Aside from pulling a person away from the present, for me at least, it also creates this narcissistic desire to feel loved, liked, and to feel validation for what I’m doing. It’s shallow.

It’s because I’ve been raised this way. It’s engrained in my mind. Do well in school? Pat on the back. Do well in soccer? Parents and coaches love you. Team members want to be you. Desire for fame, perfection, and praise - all decadent. Why is it like this today?

Why do we want to be famous? Why do we want to be movie stars? Professional athletes? Headlined in the newspaper? Why? WHY, god damnit, Why?

I am guilty. I crave these desires. I want to feel loved. I want to be loved, but in the most shallow way. Before, it was beauty. I would look at magazines of the Victoria Secret girls and wish, hope that I could be beautiful like them, then maybe a would find the right guy for me. I grew up in Orange County, a place where beauty is above all. I didn’t have boyfriends in high school - I barely had any friends. All of the boys would turn their attention to my childhood best friend, and I always felt like an outsider, jealous.

My best friend, Gena, taught me to love myself, to feel ok in my body, to embrace each day, and to stop dwelling on wanting something else. I thought I was in the clear. I felt good. I went to college, worked part-time, exercised regularly and ate healthy. I was happy with my life and my decisions. At one point I thought to myself, life can be pretty damn easy.

A few years have passed since this epiphany and now I’m struggling to find how life is really that easy all the time, how it was that easy. Media, social media, social pressures - it is even more abundant today than it was 5 years ago when I was drooling over magazines.

And just as present in the climbing community. Instead of wanting to look like someone else, I fantasize about climbing just as hard or harder than people I know. I wonder what a life in those peoples shoes would like. Everyday, facebook and instagram yield thousands of cliche posts with pictures of people climbing about ‘living the dream,’ ‘follow your passion,’ ‘live for yourself.’ Like everyday is some grand epiphany! And people eat it out of the palm of your hand. 200 Likes, 30 comments of how much of a badass you are.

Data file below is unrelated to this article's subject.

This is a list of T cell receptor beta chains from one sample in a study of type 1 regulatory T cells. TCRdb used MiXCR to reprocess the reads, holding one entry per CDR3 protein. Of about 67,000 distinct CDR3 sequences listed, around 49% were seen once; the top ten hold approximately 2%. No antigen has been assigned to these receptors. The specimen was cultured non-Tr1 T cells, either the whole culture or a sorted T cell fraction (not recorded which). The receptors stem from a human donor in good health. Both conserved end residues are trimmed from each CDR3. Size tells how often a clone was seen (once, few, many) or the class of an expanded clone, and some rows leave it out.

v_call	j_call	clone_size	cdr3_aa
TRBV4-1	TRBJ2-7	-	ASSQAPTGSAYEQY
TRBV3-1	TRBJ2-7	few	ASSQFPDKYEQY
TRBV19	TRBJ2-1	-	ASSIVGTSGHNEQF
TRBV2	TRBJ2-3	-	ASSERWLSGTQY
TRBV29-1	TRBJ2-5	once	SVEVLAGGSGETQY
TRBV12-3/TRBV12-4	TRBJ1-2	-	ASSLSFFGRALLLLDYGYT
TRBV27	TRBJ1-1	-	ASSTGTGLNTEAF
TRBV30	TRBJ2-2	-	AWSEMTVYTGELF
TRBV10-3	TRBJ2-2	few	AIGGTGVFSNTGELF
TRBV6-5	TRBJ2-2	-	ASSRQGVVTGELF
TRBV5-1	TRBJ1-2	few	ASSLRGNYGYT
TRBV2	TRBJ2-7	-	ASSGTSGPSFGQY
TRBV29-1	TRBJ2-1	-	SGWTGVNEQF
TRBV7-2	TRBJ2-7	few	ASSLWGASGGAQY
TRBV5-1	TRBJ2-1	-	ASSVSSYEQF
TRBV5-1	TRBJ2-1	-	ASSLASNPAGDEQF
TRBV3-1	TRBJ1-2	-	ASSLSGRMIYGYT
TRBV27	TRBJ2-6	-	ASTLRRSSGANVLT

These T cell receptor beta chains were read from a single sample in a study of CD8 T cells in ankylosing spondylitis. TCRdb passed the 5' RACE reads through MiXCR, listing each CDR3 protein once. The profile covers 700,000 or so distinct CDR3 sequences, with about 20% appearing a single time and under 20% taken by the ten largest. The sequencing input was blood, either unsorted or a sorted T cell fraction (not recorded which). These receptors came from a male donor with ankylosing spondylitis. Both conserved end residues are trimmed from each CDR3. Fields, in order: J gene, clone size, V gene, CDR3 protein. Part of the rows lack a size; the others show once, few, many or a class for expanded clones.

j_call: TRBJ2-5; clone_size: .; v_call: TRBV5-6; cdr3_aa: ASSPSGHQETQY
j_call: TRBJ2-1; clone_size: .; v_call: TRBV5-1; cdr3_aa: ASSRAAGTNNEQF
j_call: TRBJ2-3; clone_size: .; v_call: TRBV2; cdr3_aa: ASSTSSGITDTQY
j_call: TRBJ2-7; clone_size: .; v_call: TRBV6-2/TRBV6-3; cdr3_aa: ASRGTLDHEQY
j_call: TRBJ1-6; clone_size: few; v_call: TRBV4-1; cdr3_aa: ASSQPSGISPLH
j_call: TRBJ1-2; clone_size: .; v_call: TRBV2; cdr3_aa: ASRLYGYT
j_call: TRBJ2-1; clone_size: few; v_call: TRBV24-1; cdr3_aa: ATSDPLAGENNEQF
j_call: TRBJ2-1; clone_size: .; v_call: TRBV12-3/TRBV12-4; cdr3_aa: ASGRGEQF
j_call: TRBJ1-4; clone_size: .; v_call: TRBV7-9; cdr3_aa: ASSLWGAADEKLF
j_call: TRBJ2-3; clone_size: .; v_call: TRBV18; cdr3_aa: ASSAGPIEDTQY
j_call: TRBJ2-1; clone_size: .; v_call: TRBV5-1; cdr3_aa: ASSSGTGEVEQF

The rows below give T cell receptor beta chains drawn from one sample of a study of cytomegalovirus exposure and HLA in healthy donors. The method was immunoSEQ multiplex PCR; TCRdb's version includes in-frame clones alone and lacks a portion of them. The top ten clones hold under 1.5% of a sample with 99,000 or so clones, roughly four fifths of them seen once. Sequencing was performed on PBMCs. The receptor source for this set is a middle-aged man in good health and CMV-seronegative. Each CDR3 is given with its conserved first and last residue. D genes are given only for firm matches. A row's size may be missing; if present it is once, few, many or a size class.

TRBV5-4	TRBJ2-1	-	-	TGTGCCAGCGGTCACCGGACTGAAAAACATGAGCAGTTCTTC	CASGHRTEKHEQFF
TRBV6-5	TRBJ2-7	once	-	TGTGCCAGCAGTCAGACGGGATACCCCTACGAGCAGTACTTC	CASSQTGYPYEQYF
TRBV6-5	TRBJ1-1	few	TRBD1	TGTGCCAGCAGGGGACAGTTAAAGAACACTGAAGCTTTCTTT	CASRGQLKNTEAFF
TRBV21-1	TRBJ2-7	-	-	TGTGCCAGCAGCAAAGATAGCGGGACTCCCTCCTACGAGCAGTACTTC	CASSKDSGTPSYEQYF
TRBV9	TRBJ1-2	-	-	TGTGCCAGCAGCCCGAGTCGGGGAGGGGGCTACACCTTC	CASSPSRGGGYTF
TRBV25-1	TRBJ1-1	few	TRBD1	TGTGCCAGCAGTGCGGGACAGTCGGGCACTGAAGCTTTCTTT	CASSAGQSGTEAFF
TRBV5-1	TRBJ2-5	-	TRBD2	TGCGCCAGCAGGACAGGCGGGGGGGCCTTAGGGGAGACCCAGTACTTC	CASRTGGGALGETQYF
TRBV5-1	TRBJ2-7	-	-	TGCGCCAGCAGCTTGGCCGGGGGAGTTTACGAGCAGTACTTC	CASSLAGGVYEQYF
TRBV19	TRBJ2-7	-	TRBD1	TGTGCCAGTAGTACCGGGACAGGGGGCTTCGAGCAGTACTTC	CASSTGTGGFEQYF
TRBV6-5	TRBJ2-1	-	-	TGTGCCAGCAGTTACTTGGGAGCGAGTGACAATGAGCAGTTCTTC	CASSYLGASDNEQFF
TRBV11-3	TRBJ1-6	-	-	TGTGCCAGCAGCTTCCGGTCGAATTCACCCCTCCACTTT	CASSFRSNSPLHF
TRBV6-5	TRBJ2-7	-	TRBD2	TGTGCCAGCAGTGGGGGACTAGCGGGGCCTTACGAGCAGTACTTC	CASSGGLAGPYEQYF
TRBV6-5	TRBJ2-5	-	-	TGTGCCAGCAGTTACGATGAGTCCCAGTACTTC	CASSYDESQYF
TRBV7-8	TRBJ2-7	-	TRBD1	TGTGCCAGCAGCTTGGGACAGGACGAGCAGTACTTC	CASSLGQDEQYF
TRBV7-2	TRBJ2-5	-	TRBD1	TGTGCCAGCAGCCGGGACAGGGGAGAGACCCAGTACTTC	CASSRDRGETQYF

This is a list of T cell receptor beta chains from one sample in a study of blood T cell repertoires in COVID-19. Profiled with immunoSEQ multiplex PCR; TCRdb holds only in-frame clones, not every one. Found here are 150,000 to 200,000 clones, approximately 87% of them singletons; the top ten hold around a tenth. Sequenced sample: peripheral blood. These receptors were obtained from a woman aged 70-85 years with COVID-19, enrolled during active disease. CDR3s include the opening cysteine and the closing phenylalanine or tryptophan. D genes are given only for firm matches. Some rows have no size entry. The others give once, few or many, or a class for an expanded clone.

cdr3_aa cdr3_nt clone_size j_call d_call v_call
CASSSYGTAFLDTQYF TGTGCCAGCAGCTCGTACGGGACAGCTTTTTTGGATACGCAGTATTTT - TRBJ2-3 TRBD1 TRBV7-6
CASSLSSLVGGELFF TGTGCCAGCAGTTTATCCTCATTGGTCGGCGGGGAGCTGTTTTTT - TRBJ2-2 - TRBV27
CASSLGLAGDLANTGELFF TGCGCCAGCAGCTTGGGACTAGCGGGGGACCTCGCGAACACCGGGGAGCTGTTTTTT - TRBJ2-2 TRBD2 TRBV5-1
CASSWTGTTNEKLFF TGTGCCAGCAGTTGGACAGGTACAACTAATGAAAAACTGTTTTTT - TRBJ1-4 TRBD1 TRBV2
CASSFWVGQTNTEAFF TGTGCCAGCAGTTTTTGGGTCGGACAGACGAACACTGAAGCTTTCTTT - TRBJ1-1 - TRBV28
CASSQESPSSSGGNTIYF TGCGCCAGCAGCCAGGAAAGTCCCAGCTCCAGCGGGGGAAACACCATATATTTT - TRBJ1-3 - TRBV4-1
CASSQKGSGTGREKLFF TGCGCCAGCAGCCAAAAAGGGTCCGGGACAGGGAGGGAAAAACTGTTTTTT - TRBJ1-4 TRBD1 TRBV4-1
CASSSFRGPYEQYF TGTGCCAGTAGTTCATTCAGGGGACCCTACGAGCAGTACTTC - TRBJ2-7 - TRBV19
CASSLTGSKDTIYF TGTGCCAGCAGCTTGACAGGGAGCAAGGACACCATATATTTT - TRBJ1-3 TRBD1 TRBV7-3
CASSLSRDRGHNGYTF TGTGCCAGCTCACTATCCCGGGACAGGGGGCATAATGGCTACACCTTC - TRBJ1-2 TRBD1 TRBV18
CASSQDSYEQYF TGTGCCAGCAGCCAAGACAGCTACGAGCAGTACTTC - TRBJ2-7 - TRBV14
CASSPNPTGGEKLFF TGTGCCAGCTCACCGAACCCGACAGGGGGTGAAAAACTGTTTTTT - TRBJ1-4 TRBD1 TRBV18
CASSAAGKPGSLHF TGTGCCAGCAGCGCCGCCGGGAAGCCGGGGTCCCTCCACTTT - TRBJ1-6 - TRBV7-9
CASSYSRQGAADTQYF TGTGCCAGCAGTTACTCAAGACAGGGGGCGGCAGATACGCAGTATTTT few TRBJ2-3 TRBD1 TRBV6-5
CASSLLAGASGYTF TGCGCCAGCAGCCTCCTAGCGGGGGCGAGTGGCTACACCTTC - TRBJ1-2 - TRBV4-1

But really, it’s not that glamorous. I am upset because I am a part of it - I have been a part of it. I am, too, another dirtbag in an alternative lifestyle. We want to be so unique, so different. Like living in my van and traveling across the West is so unique...It’s so not.

And when things aren’t perfect in my life, I question what I’m doing wrong. Why do people like that person so much? There’s nothing special about them. Why is this person getting a sponsorship? They don’t even climb hard. Why can’t I get sponsored?

Climbing has impacted my life in so many positive ways, especially with the incredible people I have met, but it has also made me sick. I am green with jealousy and envy. I want to do these things, to prove to others and myself I can to do them, to gain notoriety, to feel accepted into a community, to feel loved.

It’s so shallow. I’ve been fooling myself for the past two years, but not anymore.

This thing, media - it’s a disease. It’s not going away. With each day, we are becoming more and more connected. With a smartphone, you get service almost anywhere, and you get facebook messages on long routes in the Sierra or in Yosemite.

I don’t want to live like this. I don’t want to be envious of my friends - I want to support them. I don’t want to wish I was someone else - I want to be me. I want to take a stand for myself, and stop wanting something else. I want to free climb the Salathe Wall because it looks fucking rad, not because it will be a ‘badass’ tick. I want to climb big walls because they’re inspiring, beautiful, and in remote locations, not because I think people will be impressed. Deep down, I know this, but sometimes my mind is so clouded with sensory overload that my motives become an illusion to how I feel - jealous and envious.


***

This is a stream of conscious I wrote the other day after I decided that buying a camera was worth it if I didn’t want a smartphone anymore. I write because I love writing, I always have. And using this blog is a share to share how I feel with the world and I know sometimes people will relate and other times, not. That’s ok. And please don’t feel like this writing is any attack on your life or lifestyle. I have just found that social media has been more of a burden on me than anything else. Thank you!

Saturday, November 1, 2014

Taking It All In

I gaze intently at Half Dome and beyond. Large, granite peaks and domes fill my view in the distance. It’s a clear day and I am on the Valley rim staring at my home. This is my home, my sanctuary. Yosemite is the first place that has ever truly felt like my home. I love biking down the beat trail to the Cathedrals, gawking at Sentinel along the way. I love hiking aimlessly in the dark through the forest and stumbling upon the spot I will sleep in. I love hiking the trail off of Half Dome.  I love sleeping on top of Watkins. I love sleeping on top of Middle Cathedral. I’ll admit it, I am fond of shiver bivying on top of formations in Yosemite, cuddling up next to my partner after an exhausting day on the vertical frontier.